It usually requires a minimum of about 21 days to effect any perceptible change in a mental image. Following plastic surgery it takes about 21 days for the average patient to get used to his new face. When an arm or leg is amputated the “phantom limb” persists for about 21 days. People must live in a new house for about three weeks before it begins to “seem like home.” These, and many other commonly observed phenomena tend to show that it requires a minimum of about 21 days for an old mental image to dissolve and a new one to jell.

Note that Maltz was talking about self-image, the subject of his book, not habit formation.

Also note that he mentioned a “minimum of about 21 days” — not exactly 21 days.

Yet, the formula of “21 days to form a new habit” caught on, and kept being recited by several famous self-authors throughout the following decades.

That explains the 21-days part of the 21/90 rule. But it is not clear where the “90 days” part comes from.

My guess is that the whole concept started out as an internet self-help meme. Someone came up with a catchy visual, and it got shared. The numbers seem to support that theory — only as late as 2016 was there any search volume for the term “21 90 rule” in Google.

Is the 21/90 Rule True?

Sort of.

There are various studies on habit formation. One of the better known, a study done at University College London in 2009, concluded that on average it takes 66 days before a habit starts to feel automatic.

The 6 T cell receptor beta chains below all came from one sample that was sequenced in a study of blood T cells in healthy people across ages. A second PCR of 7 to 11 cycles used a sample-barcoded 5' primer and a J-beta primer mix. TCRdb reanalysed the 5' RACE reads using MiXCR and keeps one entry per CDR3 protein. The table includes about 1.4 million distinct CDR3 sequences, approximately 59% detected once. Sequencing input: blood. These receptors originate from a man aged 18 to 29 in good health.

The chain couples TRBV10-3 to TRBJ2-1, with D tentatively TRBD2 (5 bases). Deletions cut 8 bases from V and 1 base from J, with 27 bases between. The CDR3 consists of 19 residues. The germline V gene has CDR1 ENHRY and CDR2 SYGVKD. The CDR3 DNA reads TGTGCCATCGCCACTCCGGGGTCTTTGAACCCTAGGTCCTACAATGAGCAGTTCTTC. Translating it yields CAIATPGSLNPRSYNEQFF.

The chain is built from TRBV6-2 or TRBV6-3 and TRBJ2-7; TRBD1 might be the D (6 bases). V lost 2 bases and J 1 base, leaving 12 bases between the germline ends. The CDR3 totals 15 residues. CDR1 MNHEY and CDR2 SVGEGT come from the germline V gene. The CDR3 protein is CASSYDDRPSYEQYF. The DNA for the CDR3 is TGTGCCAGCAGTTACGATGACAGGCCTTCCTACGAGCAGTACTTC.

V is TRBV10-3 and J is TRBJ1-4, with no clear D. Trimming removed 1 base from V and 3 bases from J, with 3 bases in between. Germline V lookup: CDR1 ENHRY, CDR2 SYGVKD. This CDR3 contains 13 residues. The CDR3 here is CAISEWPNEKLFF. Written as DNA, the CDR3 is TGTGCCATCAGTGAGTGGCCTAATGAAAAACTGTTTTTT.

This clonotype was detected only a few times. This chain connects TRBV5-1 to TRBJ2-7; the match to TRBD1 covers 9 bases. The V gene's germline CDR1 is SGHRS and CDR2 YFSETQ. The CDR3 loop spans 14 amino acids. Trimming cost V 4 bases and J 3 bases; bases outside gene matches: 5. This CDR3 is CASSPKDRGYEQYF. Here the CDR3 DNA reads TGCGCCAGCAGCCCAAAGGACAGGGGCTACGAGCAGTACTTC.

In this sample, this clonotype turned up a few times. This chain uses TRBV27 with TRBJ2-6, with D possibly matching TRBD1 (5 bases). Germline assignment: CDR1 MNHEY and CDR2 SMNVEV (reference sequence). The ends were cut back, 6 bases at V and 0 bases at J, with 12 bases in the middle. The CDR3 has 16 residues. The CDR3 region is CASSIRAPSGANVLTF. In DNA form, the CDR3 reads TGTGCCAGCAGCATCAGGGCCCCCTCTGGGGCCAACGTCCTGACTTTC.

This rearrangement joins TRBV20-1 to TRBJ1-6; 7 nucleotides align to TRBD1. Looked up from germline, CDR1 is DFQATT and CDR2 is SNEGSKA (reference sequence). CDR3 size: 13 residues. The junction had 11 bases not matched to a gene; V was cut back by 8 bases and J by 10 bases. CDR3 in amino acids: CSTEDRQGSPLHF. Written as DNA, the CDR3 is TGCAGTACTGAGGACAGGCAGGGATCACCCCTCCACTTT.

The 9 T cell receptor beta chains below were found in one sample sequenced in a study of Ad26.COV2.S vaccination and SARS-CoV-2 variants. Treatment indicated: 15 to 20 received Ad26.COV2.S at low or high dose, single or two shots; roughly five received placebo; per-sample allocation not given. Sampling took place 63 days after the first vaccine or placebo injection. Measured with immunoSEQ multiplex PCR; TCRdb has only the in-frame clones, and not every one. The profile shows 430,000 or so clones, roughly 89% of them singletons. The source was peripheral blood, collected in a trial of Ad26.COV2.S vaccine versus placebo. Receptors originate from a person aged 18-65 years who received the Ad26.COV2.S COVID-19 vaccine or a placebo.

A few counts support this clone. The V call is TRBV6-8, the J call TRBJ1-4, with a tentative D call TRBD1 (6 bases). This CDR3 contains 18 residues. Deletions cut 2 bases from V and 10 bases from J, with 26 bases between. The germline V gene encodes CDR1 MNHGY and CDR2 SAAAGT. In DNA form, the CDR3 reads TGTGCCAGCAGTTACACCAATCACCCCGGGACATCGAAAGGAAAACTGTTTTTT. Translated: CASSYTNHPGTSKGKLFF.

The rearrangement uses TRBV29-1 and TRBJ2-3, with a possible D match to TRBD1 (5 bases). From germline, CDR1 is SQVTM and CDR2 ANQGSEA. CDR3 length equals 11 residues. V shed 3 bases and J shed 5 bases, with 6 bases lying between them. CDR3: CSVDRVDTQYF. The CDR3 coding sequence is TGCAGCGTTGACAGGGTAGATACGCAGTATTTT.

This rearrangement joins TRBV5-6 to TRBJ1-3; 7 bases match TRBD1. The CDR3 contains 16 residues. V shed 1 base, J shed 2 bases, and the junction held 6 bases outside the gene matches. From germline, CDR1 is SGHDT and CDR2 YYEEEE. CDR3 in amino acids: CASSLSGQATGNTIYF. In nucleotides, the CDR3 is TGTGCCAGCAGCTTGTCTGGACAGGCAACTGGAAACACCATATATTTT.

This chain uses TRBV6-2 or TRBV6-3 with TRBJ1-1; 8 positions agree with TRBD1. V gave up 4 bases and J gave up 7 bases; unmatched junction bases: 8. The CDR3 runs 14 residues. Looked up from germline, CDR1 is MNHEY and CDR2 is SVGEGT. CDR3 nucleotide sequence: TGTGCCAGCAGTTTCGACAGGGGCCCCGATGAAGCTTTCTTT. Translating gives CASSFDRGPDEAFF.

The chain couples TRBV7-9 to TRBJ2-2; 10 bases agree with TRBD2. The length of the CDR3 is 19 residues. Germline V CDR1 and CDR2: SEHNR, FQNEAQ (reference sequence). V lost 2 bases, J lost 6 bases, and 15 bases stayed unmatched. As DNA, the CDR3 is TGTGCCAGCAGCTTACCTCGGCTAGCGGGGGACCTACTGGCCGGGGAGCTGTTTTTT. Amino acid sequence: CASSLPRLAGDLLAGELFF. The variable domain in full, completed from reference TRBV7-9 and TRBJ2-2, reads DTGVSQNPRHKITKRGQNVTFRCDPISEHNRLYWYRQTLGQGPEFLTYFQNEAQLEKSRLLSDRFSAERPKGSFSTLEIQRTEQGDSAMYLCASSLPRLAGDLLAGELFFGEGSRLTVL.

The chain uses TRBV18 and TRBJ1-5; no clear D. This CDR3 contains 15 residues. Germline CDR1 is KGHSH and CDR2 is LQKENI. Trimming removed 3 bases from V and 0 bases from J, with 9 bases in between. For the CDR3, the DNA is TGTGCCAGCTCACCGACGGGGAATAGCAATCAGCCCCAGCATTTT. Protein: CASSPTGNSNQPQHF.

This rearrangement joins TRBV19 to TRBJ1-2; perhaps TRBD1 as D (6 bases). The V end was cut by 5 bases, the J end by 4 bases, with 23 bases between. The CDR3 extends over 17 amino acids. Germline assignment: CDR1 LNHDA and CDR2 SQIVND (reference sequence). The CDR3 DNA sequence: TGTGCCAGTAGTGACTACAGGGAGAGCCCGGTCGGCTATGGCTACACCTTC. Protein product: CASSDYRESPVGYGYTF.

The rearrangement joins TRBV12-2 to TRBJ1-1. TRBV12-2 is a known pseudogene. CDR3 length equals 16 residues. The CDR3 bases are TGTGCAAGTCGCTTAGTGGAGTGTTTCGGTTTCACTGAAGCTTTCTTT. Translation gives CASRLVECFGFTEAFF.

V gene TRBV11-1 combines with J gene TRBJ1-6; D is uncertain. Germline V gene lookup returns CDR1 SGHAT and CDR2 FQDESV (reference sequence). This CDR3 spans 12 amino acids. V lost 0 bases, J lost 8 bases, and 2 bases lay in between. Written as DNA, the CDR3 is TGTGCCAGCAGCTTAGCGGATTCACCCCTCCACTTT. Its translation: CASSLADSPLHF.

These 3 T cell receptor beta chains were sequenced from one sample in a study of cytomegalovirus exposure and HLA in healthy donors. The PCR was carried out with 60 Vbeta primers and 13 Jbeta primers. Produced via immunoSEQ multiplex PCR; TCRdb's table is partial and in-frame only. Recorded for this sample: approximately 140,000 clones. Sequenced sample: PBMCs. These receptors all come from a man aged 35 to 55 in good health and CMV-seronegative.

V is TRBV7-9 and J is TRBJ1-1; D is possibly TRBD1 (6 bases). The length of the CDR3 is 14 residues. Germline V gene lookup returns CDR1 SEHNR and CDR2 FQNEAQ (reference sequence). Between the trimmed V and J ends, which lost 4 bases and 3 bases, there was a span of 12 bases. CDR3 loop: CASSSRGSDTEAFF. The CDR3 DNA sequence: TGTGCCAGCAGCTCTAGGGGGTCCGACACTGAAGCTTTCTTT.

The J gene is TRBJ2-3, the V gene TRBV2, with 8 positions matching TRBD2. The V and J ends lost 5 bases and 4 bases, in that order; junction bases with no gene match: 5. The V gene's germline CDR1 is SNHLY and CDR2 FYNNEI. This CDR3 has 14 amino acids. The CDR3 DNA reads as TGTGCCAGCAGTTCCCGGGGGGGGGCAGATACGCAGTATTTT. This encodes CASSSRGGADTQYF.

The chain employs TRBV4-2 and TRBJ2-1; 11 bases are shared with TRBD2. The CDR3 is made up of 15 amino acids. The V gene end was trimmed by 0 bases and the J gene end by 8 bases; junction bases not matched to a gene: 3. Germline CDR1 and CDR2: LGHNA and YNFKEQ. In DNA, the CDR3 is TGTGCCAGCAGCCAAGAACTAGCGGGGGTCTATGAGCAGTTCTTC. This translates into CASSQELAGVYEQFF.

But there was a wide range. Some of the 96 participants reported that it took them as little as 18 days to automate a habit, while others took as long as an extrapolated 254 days (the study was only 12 weeks).

So if you look at the 111 days (21 + 90 days) that the 21/90 rule prescribes, that guideline seems reasonable. If anything, it errs on the safe side. Which is a good thing, as most people don’t give habits enough time to “gel.”

Also take into account that the number of days will always vary depending on the difficulty of the task. Drinking a glass of water in the morning will be easier to automate than doing a hard workout each day.

Does It Matter?

Personally, I think it’s a bit silly to get hung up on the exact number of days needed to form a habit.